Skins broke the mould when it first aired in 2007. It offered a seemingly more truthful and gritty view of sixth form, exploring deep issues for teens such as sexuality, eating disorders and dysfunctional families. The main cast changed every two years – when they would typically finish college – but first generation protagonist Tony is the older brother of second generation’s Effy. The cast was jam-packed with some of the best British acting talent around, like Dev Patel, Jack O’Connell and Kaya Scodelario.

Try My Mad Fat Diary

Adapted from the novel of the same name, My Mad Fat Diary covers important issues such as body image and mental health. The diary belongs to Rae Earl, who spends four months in a psychiatric hospital but keeps this a secret from her friends. She continues to see a therapist when she leaves as she continues to struggle with her demons. It’s set in Lincolnshire in the mid-1990s and the soundtrack is amazing!


If you loved The IT Crowd

The IT department isn’t exactly the most exciting in the office, and the brilliantly written IT Crowd executed that perfectly. It was written by Graham Linehan, who also created Black Books and Father Ted. The IT team at Reynholm Industries are made up of fully-fledged IT geek Maurice Moss, Roy Trenneman (who’ll just ask you to turn your computer off and on again) and the head of department Jen Barber, who doesn’t even know what IT stands for.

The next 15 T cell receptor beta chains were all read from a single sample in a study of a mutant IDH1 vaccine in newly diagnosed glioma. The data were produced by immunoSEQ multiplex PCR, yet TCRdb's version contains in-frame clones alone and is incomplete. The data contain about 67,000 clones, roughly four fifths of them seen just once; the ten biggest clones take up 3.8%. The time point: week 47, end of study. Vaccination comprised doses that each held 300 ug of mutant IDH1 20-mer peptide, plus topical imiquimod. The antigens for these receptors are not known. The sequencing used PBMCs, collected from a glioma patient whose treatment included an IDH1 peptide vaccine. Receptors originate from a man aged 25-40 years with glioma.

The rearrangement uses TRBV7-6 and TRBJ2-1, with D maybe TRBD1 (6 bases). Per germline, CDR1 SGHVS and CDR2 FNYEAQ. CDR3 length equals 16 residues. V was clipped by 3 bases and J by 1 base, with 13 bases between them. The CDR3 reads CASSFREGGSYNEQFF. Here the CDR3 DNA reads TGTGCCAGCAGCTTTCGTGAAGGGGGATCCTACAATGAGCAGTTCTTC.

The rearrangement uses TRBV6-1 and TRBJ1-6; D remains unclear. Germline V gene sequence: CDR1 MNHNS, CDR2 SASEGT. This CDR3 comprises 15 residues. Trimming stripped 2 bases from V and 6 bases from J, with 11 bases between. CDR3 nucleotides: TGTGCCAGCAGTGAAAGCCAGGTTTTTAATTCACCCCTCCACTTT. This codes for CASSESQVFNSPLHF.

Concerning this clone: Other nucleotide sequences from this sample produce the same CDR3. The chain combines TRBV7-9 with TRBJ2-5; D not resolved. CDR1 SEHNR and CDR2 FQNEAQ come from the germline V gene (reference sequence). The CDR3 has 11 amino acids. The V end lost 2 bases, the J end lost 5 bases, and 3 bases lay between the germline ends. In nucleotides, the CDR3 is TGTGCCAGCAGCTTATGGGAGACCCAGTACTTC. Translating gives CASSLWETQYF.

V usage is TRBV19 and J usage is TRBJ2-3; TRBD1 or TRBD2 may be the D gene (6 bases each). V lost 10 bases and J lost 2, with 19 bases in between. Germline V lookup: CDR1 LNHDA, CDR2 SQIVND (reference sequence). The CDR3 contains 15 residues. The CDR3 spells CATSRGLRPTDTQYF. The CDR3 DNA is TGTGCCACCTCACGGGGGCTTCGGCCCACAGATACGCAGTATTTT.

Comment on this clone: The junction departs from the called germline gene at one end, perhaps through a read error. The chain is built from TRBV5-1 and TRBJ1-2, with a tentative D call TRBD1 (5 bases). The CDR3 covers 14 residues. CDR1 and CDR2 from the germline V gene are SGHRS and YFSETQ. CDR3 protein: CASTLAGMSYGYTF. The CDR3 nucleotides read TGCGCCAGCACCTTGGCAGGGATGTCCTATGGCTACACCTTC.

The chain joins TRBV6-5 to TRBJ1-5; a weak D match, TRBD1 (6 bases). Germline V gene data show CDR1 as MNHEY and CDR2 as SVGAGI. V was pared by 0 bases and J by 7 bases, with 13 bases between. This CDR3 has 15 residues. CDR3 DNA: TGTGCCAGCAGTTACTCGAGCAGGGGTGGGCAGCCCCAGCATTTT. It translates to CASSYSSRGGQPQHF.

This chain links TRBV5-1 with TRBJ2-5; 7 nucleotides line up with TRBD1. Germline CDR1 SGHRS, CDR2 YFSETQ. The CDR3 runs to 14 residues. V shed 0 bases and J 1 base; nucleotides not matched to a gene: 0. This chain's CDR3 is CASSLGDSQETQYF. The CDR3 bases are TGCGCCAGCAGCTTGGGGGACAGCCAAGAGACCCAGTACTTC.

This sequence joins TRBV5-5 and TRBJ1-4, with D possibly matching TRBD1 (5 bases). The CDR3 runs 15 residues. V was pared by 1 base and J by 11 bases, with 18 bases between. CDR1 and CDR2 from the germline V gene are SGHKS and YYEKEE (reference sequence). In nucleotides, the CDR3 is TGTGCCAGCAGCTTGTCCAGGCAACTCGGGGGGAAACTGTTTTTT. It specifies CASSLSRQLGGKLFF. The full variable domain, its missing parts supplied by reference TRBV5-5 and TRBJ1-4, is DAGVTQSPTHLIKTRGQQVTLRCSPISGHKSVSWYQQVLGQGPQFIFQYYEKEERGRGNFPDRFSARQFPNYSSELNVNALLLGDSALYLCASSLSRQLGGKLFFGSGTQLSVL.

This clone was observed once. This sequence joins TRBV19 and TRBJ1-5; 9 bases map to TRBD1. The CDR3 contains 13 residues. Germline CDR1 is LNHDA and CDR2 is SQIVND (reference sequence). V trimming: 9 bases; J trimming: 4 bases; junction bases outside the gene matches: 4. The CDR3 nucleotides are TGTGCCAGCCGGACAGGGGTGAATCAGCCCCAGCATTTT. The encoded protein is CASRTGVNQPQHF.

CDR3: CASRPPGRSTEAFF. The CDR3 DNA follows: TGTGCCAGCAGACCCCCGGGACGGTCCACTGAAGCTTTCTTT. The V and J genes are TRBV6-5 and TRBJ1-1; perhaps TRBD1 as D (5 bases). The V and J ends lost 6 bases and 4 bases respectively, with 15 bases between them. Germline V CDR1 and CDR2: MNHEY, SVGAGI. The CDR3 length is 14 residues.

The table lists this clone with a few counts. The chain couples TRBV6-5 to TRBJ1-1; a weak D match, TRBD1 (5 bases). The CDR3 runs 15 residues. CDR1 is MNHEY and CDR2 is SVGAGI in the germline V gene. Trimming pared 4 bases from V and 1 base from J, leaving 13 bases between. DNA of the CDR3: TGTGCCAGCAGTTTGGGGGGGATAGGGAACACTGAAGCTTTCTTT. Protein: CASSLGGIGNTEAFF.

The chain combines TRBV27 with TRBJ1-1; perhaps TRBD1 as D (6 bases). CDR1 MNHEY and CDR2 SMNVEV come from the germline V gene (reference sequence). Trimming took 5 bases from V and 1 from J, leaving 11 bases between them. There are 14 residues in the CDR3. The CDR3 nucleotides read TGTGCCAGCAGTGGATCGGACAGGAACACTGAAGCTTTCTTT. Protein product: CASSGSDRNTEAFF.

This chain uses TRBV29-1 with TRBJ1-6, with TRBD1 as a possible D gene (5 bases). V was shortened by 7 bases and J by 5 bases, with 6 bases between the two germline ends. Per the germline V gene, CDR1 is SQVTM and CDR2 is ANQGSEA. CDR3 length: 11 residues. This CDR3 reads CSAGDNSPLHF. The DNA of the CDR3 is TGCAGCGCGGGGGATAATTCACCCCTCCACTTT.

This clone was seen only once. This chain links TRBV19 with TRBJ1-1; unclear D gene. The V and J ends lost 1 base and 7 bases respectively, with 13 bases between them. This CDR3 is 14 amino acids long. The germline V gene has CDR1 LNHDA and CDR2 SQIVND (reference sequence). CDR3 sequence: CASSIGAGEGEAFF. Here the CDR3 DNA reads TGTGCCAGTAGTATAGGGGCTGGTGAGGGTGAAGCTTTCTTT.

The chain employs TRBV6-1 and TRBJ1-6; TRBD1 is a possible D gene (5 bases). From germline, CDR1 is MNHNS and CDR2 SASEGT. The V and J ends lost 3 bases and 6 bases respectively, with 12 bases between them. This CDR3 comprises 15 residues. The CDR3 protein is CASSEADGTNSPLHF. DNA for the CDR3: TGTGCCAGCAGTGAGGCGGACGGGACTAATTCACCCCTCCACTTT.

Try The Mighty Boosh

The IT department are occasionally greeted by Richmond, the goth IT technician but that goth also had a very successful show of his own. Richmond is played by Noel Fielding who, along with Julian Barratt, created an immensely successful cult show in The Mighty Boosh. Fielding plays Vince Noir, who is obsessed with his appearance, is super cool and completely laid back – where as Barratt’s Howard Moon loves jazz, is uptight and struggles to have fun. In the first series, Vince and Howard work in a zoo alongside the zany Bob Fossil, before the pair venture out on their own as shop owners.


If you loved The Inbetweeners